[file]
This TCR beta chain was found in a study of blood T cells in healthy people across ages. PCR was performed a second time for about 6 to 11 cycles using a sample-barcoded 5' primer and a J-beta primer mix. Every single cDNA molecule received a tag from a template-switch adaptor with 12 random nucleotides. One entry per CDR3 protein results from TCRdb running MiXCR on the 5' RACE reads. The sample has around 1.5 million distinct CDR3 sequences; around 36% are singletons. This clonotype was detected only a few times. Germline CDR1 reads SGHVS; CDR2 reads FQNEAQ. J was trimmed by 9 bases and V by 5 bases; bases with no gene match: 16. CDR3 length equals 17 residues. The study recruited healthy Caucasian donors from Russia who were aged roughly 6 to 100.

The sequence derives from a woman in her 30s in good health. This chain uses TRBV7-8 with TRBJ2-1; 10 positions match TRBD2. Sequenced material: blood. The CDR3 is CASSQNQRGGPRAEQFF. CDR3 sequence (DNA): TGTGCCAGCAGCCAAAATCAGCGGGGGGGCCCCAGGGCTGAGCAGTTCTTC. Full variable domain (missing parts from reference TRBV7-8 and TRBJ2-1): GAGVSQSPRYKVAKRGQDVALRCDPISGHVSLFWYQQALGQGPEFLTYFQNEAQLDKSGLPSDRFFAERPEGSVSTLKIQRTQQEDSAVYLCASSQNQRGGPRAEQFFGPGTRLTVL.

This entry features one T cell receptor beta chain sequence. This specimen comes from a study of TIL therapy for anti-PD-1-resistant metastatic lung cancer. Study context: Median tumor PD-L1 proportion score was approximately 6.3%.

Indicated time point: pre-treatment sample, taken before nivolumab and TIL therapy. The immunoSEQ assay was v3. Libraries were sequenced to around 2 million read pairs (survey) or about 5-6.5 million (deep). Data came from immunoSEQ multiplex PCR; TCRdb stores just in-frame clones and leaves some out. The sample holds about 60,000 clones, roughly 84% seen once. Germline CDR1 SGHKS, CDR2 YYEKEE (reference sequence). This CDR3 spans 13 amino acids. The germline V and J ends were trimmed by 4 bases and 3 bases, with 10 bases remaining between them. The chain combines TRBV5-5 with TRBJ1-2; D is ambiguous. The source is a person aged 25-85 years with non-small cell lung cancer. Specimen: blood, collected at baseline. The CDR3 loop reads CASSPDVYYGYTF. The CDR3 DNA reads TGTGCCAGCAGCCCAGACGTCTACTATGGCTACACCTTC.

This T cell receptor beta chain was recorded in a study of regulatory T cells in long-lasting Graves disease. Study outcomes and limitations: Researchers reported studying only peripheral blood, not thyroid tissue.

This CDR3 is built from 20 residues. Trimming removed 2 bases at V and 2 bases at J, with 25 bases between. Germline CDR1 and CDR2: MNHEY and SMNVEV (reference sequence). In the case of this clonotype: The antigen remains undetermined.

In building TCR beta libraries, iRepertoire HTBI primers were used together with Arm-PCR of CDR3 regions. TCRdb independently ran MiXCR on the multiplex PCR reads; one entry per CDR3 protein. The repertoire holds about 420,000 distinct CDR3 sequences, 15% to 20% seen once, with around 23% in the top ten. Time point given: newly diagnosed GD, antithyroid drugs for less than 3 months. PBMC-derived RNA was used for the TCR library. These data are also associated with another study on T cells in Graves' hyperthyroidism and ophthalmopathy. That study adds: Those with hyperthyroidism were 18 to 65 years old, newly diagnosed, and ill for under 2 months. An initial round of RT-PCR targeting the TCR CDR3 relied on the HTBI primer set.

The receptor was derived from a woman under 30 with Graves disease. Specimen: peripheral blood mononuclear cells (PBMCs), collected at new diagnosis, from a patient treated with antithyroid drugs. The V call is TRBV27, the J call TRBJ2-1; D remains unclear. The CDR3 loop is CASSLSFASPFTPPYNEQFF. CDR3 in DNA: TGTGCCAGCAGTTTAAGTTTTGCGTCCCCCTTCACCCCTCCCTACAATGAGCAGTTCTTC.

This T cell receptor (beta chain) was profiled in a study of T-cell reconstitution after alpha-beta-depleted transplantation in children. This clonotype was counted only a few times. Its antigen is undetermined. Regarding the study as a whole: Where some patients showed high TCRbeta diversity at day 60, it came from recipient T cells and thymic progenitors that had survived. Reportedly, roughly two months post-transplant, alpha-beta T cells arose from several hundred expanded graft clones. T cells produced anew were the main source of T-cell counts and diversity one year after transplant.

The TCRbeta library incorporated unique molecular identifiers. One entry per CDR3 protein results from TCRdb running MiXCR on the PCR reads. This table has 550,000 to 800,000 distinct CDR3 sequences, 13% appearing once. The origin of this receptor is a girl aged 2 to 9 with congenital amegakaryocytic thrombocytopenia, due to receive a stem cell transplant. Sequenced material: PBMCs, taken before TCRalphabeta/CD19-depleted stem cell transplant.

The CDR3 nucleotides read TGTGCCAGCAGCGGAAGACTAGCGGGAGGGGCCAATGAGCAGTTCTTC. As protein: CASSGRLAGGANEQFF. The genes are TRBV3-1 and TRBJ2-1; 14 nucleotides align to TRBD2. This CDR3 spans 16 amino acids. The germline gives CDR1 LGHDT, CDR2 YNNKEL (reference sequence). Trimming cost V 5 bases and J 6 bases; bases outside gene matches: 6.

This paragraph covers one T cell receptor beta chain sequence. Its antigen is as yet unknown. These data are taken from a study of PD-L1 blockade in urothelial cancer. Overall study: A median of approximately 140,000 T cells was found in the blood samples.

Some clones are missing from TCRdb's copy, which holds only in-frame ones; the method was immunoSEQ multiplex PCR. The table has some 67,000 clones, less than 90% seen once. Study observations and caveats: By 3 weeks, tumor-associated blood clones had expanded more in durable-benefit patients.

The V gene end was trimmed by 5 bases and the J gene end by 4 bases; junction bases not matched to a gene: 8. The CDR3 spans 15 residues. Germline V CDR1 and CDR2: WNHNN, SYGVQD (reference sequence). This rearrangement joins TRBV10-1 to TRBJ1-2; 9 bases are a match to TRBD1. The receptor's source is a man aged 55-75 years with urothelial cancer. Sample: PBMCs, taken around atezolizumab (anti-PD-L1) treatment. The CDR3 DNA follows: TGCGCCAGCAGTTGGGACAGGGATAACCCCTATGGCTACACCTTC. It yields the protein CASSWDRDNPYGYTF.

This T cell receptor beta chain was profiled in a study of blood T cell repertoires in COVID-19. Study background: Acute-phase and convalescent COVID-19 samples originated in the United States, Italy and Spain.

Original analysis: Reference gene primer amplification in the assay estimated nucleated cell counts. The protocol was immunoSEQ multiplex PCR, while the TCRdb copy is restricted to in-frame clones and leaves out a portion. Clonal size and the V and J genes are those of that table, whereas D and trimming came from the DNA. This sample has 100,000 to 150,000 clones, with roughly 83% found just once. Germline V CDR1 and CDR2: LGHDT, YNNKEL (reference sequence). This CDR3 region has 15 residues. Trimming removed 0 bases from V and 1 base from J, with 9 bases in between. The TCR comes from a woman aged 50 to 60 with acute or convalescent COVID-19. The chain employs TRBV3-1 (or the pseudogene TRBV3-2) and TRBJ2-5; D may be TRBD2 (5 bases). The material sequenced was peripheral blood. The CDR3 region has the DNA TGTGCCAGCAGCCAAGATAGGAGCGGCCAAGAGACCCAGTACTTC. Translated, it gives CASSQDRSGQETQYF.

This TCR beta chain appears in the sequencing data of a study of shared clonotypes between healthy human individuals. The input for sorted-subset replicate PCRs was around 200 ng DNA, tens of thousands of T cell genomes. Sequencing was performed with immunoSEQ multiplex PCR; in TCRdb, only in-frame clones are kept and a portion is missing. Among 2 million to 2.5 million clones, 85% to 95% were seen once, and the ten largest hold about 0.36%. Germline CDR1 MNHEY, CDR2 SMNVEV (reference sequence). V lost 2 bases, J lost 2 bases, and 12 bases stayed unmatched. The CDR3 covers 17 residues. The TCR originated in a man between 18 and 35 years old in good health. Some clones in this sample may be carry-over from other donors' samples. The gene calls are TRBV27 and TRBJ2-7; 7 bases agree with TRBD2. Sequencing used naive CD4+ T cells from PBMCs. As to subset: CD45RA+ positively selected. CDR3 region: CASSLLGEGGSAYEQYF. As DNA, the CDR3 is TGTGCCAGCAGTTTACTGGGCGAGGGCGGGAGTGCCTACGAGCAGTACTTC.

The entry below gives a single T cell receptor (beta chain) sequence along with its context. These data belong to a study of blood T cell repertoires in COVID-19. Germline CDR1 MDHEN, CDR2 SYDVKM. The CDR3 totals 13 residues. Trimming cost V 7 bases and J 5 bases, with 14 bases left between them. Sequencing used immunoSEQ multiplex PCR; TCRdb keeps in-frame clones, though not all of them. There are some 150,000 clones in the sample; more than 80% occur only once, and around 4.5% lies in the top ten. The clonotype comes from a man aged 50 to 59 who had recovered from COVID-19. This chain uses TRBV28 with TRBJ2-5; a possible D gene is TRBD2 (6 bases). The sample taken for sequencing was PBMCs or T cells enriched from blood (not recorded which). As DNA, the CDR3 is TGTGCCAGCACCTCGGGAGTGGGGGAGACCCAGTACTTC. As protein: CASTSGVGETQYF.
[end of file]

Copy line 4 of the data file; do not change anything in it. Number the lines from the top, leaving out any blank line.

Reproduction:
Indicated time point: pre-treatment sample, taken before nivolumab and TIL therapy. The immunoSEQ assay was v3. Libraries were sequenced to around 2 million read pairs (survey) or about 5-6.5 million (deep). Data came from immunoSEQ multiplex PCR; TCRdb stores just in-frame clones and leaves some out. The sample holds about 60,000 clones, roughly 84% seen once. Germline CDR1 SGHKS, CDR2 YYEKEE (reference sequence). This CDR3 spans 13 amino acids. The germline V and J ends were trimmed by 4 bases and 3 bases, with 10 bases remaining between them. The chain combines TRBV5-5 with TRBJ1-2; D is ambiguous. The source is a person aged 25-85 years with non-small cell lung cancer. Specimen: blood, collected at baseline. The CDR3 loop reads CASSPDVYYGYTF. The CDR3 DNA reads TGTGCCAGCAGCCCAGACGTCTACTATGGCTACACCTTC.